This book is better than the first in the series. Puns and jokes abound. And when you finish I invite you to visit The Official Nurse Crime Division Tour of Reading .

As for Simon Vance, the narrator of this wonderful mishmash, he is superb. Mr. Vance, who is a British actor and audio book narrator under this name as well as the names Richard Matthews and Robert Whitfield, is just as believable when he speaking the lines of a blue alien Rhambosian (Ashley), a seven foot tall rampaging cookie (or is he a cake?), and a pair of papier mache puppet marriage counselors as they hurtle crockery and vituperation at one another. His pacing is excellent and his voices distinguishable.

If you have a taste for fabulous nonsense (including that of Edward Lear) then you must get this audio book and listen to it at once.

Thursday, July 26, 2007

Clubbed to Death by Ruth Dudley Edwards; Narrated by Bill Wallis

Clubbed to Death by Ruth Dudley Edwards; Narrated by Bill Wallis

Medium: Audio CD
Publisher: Chivers Audio Books; Unabridged \edition (November 2002)
Language: English
ISBN: 0754054829

Genre: English murder mystery by Dublin born journalist, biographer and almost prize winning mystery writer, Ruth Dudley Edwards. (She has been shortlisted for the John Creasy award for Best First Novel and twice for the Last Laugh award for the year's funniest crime novel.)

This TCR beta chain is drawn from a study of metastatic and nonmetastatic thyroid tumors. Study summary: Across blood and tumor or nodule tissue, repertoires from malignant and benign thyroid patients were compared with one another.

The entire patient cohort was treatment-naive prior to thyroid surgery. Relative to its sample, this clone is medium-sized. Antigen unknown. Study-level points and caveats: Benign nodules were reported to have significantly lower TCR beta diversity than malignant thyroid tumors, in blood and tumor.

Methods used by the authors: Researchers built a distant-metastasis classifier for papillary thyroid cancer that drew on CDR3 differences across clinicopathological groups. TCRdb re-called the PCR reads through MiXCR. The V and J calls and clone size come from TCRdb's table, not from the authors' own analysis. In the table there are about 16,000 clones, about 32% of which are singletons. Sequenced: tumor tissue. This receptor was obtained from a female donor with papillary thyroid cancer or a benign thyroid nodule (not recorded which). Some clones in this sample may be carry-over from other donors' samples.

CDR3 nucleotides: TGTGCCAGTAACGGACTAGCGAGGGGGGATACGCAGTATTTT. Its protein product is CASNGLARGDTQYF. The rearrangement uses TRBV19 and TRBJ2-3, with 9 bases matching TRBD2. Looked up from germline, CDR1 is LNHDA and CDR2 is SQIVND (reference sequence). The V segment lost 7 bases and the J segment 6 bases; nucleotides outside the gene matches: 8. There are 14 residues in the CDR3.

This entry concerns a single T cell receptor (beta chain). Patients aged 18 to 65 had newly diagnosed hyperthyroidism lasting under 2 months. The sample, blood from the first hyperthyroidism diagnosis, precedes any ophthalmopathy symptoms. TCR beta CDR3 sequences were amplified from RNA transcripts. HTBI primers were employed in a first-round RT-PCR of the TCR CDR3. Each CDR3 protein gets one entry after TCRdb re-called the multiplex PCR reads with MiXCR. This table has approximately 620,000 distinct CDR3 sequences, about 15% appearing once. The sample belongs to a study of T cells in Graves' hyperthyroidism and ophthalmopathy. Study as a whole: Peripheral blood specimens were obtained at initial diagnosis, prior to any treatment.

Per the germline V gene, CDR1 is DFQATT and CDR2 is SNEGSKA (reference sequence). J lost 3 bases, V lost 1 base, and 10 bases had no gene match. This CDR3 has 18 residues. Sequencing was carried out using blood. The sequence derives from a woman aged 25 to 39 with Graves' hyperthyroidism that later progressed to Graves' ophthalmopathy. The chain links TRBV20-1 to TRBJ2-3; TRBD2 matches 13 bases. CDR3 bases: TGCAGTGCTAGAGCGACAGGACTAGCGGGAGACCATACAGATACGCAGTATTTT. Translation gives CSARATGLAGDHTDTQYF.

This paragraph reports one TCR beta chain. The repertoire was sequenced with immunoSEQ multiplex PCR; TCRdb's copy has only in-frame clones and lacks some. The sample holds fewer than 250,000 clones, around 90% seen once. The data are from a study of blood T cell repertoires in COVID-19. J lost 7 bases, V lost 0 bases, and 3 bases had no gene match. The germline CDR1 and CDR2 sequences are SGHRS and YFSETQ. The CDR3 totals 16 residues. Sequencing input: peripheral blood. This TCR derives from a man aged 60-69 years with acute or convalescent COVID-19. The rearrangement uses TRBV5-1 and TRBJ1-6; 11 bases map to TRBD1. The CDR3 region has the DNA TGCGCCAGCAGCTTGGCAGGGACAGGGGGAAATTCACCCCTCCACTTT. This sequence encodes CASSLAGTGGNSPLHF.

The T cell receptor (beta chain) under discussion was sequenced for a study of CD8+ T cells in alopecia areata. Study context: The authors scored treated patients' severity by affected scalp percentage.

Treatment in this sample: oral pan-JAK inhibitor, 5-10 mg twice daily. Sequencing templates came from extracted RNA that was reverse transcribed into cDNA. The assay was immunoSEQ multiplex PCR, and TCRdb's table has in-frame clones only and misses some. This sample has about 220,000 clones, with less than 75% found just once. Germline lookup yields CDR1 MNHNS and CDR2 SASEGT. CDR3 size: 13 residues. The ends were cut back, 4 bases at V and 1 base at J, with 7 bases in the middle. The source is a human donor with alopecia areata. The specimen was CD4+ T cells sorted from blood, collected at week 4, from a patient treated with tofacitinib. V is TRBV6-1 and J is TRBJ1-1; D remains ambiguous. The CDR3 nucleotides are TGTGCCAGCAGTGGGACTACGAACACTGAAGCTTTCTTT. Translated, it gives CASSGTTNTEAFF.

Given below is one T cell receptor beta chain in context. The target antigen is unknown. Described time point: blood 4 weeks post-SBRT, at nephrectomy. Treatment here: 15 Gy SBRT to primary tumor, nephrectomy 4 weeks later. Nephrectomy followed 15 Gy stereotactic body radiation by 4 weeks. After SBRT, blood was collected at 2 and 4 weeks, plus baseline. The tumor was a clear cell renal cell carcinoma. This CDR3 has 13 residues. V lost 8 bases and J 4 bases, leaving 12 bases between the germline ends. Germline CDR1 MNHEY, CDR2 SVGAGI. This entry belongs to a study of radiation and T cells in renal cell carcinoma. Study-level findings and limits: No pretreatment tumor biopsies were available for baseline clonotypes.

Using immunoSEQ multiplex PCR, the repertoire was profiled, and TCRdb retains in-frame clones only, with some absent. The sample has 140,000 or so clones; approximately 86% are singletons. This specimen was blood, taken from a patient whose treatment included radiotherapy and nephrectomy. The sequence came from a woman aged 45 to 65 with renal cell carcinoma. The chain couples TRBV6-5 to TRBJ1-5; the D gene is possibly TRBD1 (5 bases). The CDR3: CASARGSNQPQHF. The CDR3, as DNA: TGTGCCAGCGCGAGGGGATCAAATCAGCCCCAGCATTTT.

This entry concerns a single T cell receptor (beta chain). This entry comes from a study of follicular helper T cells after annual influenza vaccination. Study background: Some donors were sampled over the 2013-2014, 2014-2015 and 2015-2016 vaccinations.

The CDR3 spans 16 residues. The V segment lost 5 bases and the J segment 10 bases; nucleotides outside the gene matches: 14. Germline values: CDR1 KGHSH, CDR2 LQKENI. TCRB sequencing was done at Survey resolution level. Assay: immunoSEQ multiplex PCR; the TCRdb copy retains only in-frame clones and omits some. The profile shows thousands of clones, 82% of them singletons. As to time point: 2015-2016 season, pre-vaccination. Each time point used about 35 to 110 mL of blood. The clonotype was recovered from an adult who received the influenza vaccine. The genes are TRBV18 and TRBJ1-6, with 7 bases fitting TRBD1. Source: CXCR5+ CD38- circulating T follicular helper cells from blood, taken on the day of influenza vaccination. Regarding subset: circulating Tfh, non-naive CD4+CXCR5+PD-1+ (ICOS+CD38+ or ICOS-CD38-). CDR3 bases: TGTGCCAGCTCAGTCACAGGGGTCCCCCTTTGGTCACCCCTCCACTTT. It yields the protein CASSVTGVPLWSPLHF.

Bill Wallis, the narrator who has done a compelling job of bringing Edward's Robert Amiss books to life, is a British actor and comedian who has appeared in a number of long running British comedy shows.

Synopsis: In the United States the term Gentleman's Club has come to mean a strip bar with suspect substances on the floor, weak drinks and a huge sign that can be seen from the nearest interstate. In Ruth Dudley Edwards satirical mystery Clubbed to Death it means something quite different. In the select world of "Clubland" dignified front doors open to elegant foyers, sumptuous dining rooms and hushed libraries redolent with the whiff of cigars and brandy, one particular club stood out for its interesting ethos-- a club endowed by it wealthy founder in the spirit of John Wilmot, the Earl of Rochester. Wilmot, a noted intimate of King Charles II, libertine and poet, died at the age of 32 of "dissipation", i.e., the effects of alcoholism and syphilis.